The lunchtime NGO session was on the Operational Status of Nuclear Weapon Systems, and the panel included Ambassadors from Chile, who chaired, Switzerland, and New Zealand. Many excellent points were raised, including the observation that Candidate Obama spoke of de-alerting, but President Obama has yet to do so. Up to date technical details and analysis were provided by John Hallam of People for Nuclear Disarmament, Steven Starr of Physicians for Social Responsibility, and Geoffrey Forden, from MIT. Dr Forden's entire presentation has been made available online and is entitled Dangers Inherent to Nuclear Arsenals

Finally, today saw the beginning of simulated negotiations on a Nuclear Weapons Convention. This excercise, run by the International Network of Engineers and Scientists Against Proliferation and the Technical University of Darmstadt, involves 30 students who take the roles of members of an enlarged Security Council, and it is very interesting to observe how it is proceeding. ICAN's very own Dimity Hawkins chaired this morning's session and the Chilean Ambassador is chairing this afternoon. 

Over the last few days the Swedish IPPNW (SLMK) delegates have been leaving, but reinforcements have arrived in the form of the Norwegians. And we look forward to more of our US based members from Physicians for Social Responsibility arriving over in the next day or two. 

Yours from the feverish simulated negotiations of a nuclear weapons convention
Ruth Mitchell

Day Six at the NPT - Clusters all done

Day Six, the second week of the NPT PrepCom, and the delegates are making progress. Yesterday brought the end of discussion on Cluster Three, which is about peaceful uses of nuclear energy. There was also discussion around "other provisions of the Treaty, including Article X". This is about provisions for withdrawing from the NPT. Some delegations have called for measures making withdrawal from the Treaty more difficult, in order to strengthen the NPT. Progress through the speaker's list was so brisk that the meeting was adjourned more than 1 1/2 hours early in the afternoon session.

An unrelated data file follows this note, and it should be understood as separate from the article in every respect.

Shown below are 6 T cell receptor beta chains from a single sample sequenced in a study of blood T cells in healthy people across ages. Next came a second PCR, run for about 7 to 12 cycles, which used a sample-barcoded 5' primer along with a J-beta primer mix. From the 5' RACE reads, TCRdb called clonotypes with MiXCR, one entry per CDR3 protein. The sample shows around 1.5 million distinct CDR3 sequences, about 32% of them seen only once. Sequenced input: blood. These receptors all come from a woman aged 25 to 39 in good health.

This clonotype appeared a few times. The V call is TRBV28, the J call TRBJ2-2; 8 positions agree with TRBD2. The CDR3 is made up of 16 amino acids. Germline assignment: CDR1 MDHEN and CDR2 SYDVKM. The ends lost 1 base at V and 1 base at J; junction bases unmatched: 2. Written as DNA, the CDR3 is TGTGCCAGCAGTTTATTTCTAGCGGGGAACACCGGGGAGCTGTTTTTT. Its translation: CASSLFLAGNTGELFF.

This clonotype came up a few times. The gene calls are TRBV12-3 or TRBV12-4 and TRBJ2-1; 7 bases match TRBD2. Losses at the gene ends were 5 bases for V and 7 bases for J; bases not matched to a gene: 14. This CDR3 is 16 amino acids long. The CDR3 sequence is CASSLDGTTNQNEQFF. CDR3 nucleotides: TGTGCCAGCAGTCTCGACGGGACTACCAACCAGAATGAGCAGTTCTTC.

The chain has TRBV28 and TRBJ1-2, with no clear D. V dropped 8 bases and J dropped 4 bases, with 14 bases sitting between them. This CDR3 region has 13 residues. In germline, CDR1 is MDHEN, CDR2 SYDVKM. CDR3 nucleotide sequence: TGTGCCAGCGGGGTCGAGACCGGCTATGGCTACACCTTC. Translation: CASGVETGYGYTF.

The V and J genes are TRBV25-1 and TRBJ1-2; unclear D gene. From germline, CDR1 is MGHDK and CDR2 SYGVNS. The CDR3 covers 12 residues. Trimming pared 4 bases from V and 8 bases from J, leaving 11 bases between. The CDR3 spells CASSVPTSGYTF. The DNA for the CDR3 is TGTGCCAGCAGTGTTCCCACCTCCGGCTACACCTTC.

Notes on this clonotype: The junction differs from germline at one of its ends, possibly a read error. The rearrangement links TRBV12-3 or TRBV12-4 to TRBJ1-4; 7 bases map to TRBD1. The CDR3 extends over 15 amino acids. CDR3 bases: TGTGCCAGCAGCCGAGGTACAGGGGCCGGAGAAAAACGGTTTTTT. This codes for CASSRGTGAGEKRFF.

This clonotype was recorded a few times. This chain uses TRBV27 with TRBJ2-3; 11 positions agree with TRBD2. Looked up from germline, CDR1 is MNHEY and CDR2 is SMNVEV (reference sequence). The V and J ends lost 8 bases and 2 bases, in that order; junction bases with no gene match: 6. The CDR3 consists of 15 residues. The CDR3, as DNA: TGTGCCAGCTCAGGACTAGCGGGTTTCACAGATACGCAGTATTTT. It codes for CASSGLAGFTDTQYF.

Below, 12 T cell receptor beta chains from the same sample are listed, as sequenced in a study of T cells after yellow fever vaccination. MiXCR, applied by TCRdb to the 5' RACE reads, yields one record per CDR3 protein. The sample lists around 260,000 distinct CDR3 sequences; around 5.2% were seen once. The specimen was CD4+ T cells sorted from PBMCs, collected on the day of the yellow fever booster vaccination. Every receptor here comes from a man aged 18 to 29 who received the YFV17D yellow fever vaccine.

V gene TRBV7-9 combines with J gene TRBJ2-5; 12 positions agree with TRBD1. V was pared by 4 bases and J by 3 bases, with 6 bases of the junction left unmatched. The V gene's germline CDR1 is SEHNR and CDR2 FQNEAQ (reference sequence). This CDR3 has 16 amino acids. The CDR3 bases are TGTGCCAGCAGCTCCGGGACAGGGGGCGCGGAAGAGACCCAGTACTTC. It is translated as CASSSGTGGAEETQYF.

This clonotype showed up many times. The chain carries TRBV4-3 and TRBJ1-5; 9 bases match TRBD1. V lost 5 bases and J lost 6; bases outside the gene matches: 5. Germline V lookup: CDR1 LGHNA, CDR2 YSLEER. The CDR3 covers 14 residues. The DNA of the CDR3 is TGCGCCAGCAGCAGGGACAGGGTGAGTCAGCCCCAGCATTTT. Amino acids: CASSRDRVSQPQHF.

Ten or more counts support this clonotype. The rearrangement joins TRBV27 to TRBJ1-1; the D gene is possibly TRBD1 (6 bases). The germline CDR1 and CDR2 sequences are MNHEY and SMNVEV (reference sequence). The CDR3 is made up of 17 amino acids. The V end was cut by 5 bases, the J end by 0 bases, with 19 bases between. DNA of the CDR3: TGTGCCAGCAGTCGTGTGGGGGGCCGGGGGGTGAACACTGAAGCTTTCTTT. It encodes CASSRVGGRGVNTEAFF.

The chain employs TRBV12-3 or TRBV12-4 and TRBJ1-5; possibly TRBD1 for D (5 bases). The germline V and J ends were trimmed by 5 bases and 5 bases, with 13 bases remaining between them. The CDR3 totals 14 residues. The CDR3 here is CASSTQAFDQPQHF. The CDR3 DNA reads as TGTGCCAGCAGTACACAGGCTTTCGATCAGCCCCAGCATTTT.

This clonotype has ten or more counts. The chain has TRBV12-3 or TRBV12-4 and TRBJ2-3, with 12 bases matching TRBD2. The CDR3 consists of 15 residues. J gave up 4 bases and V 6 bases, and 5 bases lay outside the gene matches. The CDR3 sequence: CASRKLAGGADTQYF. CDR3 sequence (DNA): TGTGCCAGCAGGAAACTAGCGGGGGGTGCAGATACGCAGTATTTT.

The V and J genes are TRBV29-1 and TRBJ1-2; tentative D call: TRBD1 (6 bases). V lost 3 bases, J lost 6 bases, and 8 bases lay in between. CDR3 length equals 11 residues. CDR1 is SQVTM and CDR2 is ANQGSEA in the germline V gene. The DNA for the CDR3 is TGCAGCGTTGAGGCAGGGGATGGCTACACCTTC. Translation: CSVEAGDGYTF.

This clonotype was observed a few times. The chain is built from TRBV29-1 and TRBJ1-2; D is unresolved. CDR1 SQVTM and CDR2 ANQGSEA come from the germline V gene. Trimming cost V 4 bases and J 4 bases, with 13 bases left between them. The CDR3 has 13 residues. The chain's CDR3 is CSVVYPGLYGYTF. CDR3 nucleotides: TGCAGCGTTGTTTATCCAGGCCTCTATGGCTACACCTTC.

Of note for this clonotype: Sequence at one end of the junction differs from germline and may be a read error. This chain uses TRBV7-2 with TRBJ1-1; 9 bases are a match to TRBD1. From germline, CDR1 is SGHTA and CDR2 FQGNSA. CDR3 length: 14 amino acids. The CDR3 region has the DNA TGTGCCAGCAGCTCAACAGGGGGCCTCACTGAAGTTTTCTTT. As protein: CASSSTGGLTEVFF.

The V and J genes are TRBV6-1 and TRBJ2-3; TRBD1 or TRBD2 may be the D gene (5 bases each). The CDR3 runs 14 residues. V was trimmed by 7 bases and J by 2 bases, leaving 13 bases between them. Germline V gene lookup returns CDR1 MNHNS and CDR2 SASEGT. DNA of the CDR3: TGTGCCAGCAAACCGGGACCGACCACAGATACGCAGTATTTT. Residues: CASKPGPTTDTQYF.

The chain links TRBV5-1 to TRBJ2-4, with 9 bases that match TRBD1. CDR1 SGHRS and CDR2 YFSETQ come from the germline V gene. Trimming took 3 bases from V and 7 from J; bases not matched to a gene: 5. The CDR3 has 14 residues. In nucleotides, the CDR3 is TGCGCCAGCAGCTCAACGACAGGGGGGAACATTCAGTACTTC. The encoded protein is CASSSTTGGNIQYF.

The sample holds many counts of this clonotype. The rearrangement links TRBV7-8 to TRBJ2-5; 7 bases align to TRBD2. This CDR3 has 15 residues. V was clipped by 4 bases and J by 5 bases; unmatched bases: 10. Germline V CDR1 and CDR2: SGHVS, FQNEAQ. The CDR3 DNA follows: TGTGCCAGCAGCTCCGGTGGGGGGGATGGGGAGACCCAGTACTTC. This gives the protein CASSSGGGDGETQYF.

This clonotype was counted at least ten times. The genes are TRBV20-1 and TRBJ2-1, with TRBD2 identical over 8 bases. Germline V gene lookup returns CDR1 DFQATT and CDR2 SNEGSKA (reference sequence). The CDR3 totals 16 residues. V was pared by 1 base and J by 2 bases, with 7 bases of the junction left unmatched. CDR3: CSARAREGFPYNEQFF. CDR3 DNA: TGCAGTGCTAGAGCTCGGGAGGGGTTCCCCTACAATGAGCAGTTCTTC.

On the NGO calendar, an event was organised by Soka Gakkai International, and co-sponsored by ICAN, which brought together some leading minds in the area of "Nuclear Abolition and Human Security". We heard from Kazuo Tase, Head of the Human Security Unit at the UN, Dr Patricia Lewis, Deputy Director of the James Martin Center for Nonproliferation Studies, Monterey Institute of International Studies, and Dr Kathleen Sullivan, Education Consultant to the UN Office for Disarmament Affairs. This stimulating session explored the links between nuclear abolition and human security. Human security is all about putting people first, which makes us more pragmatic and focuses our thinking on people-protection measures, as Patricia Lewis pointed out. We explored the idea of empowerment, and agreed that empowerment comes through participation and through listening as well as speaking and acting. Kathleen Sullivan led us through an exercise of speaking and listening which took us from thinking to feeling to action. During the general discussion I had a chance to share the work of the Nuclear Weapons Inheritance Project, which I believe uses a human security framework to work for nuclear abolition. 

Today will bring general discussion around the chair's recommendations for the RevCon next year, and I will update you as to the direction these discussions take.

Yours in Peace
Ruth Mitchell

Friday, May 8, 2009

Day Five at the NPT - one week down, one week to go!

Well folks, the weekend is nearly here. Our morning NGO caucus meeting was a little longer this morning and included a strategy session. We set ourselves the task of making a short list of demands to focus on in the year before the Review Conference. We identified an overarching human security theme which unites all our demands. I will post these demands once we've had a chance to finesse the wording and discuss them further. This work will be continued in tomorrow's Abolition 2000 Annual General Meeting.